Damnatio ad metalla—condemned to the mines! Tantamount to a death sentence.
For the past 20 years, we have been exploring these mines about 30 miles southeast of the Dead Sea in the Faynan district of Jordan.a In ancient times, these copper mines represented hell on earth to those condemned to work here. Today, the area’s stark natural beauty and unusual history, both metallurgical and social, draw researchers and eco-tourists from around the world.
The Faynan mines are some of the world’s best-preserved ancient mining and metallurgy landscapes.In recognition of this and as part of the Dana Nature Reserve, the area has been declared part of a UNESCO Biosphere.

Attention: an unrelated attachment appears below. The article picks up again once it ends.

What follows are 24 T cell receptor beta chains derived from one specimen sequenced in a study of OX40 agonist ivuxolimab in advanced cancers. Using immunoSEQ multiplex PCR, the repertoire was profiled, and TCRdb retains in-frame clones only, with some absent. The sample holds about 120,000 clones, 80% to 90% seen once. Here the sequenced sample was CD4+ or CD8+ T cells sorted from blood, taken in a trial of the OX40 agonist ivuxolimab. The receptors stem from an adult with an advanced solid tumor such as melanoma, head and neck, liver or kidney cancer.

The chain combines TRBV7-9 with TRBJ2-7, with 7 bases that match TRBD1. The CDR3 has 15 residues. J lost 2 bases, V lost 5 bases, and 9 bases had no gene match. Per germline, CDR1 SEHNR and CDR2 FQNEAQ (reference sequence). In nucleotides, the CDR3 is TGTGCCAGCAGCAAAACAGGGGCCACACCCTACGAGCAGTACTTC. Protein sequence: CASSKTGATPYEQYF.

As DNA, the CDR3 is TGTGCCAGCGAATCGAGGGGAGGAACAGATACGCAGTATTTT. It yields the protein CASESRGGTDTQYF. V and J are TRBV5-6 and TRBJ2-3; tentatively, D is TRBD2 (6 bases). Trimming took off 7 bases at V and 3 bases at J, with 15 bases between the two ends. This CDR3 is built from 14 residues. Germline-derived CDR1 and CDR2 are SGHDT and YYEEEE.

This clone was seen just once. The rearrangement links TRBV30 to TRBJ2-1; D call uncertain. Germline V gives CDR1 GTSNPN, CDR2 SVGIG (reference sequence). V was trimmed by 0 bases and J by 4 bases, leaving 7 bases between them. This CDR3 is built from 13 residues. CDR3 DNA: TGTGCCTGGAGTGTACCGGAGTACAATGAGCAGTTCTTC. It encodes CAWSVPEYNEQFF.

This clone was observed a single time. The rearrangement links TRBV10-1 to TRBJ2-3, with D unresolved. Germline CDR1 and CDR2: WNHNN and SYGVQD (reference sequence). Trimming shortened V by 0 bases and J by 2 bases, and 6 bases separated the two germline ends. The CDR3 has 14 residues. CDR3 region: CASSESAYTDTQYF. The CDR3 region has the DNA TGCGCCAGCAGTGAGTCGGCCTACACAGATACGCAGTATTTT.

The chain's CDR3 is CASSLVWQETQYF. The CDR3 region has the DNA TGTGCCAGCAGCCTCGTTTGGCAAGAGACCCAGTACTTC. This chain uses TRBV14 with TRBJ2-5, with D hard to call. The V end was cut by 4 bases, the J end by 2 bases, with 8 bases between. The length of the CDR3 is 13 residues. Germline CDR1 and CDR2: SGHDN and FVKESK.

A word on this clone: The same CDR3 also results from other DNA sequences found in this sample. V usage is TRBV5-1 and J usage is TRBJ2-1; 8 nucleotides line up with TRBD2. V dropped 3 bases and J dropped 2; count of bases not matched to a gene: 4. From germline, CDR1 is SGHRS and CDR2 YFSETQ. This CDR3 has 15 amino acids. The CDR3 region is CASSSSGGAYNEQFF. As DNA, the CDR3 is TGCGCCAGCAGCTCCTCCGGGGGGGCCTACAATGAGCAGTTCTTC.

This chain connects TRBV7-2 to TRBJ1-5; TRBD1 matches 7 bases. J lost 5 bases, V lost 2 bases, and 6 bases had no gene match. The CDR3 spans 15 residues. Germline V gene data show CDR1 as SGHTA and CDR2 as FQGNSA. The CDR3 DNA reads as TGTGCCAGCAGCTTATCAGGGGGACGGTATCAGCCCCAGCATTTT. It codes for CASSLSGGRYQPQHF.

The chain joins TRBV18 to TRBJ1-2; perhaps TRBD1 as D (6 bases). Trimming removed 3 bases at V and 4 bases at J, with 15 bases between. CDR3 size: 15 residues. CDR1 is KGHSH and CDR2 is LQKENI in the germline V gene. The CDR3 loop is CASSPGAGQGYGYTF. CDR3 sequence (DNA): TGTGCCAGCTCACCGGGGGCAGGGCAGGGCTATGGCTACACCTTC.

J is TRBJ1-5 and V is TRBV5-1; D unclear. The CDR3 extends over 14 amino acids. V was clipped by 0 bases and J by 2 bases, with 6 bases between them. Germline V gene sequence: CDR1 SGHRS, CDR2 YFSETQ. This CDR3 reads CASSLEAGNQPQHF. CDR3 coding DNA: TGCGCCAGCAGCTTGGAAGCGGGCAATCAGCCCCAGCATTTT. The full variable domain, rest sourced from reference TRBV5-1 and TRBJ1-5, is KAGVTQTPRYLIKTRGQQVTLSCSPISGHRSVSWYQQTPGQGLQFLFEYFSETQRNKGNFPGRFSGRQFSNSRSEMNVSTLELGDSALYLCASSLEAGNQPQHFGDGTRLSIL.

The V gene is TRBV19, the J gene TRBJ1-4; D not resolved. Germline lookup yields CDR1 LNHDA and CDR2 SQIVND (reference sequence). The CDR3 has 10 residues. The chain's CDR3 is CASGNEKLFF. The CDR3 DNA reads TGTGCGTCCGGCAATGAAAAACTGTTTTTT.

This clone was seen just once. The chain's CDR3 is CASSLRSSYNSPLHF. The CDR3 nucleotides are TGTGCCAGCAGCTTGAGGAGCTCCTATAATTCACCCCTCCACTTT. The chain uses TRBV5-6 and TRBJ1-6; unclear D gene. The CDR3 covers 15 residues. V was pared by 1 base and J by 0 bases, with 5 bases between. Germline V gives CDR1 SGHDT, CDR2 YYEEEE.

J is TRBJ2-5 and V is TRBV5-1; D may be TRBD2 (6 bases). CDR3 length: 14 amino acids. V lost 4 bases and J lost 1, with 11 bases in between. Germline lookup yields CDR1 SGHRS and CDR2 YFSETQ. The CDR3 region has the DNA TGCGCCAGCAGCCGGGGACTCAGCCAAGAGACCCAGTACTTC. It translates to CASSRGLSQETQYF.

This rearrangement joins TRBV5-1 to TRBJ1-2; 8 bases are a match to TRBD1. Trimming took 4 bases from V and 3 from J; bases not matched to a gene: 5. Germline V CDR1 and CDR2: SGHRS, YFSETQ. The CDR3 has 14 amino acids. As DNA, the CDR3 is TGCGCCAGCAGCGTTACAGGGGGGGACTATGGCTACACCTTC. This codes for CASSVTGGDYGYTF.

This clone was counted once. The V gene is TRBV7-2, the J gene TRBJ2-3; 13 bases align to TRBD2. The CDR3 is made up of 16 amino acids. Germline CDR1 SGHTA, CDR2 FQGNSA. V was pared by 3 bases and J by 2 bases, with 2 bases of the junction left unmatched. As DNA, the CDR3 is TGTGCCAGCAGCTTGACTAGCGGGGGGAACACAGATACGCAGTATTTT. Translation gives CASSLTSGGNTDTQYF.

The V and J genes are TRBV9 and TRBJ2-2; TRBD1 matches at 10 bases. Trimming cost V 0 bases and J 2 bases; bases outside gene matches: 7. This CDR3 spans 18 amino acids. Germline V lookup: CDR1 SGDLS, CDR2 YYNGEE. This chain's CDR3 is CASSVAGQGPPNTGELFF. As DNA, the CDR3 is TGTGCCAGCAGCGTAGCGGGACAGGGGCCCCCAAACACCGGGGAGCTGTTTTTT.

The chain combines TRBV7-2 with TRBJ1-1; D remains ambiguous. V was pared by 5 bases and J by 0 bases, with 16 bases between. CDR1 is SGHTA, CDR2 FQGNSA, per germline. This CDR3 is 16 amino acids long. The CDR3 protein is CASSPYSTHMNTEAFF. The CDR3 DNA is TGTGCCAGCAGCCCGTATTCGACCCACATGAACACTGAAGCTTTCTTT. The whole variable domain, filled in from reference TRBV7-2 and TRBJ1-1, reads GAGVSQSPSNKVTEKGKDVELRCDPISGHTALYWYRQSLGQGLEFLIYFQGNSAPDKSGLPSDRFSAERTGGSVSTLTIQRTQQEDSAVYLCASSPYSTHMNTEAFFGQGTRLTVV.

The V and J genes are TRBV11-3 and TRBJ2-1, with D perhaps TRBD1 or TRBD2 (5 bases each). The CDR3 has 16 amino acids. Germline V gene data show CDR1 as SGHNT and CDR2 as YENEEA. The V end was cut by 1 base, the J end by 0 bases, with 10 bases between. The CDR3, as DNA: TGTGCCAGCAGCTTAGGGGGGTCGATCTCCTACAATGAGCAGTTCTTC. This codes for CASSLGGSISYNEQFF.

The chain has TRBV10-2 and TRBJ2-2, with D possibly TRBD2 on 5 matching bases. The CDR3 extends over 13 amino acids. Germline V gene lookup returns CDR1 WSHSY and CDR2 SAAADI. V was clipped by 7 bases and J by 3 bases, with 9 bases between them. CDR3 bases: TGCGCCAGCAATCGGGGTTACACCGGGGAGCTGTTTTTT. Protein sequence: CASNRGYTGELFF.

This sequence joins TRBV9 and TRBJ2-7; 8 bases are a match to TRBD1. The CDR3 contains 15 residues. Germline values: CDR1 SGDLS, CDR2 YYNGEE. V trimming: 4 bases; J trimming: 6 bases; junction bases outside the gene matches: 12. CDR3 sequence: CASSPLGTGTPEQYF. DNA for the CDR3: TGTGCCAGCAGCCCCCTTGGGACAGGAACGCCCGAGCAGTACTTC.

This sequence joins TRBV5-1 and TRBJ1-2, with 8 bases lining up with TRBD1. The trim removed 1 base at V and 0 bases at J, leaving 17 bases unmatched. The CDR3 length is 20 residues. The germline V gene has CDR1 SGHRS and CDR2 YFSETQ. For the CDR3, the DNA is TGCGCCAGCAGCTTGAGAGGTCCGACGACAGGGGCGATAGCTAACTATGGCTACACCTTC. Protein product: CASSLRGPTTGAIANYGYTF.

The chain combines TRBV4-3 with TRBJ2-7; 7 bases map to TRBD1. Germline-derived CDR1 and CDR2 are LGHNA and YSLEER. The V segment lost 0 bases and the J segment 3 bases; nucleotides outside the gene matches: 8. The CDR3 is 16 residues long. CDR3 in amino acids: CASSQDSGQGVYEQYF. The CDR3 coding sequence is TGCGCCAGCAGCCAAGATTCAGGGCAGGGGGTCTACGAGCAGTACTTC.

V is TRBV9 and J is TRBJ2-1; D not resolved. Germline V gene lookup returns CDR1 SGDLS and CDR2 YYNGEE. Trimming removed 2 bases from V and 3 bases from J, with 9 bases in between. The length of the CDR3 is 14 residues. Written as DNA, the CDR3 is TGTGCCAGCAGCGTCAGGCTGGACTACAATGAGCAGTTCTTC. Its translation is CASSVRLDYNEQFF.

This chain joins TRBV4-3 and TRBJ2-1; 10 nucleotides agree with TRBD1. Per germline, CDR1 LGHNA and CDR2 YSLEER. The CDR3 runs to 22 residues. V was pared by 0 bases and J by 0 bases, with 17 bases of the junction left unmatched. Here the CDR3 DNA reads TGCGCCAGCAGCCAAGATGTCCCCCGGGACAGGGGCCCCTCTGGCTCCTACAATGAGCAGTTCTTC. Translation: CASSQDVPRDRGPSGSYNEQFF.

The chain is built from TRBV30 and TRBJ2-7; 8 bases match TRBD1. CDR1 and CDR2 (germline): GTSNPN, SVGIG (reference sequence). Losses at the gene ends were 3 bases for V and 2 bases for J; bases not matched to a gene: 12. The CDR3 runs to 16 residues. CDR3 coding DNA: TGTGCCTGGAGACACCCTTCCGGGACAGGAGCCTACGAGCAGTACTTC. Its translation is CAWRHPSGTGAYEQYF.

Faynan is located between the high Jordanian plateau, about 5,400 feet above sea level, and the Wadi Arabah, part of the Dead Sea Rift Valley, some 260 feet below sea level, and near the lowest spot on earth. In this middle position, the wadis in the Faynan area have been a major route for human and animal migration since the Paleolithic period more than 200,000 years ago. By the Pre-Pottery Neolithic period (12,000 years ago), people were attracted to the area by another factor—beautiful blue-green veins of copper ore.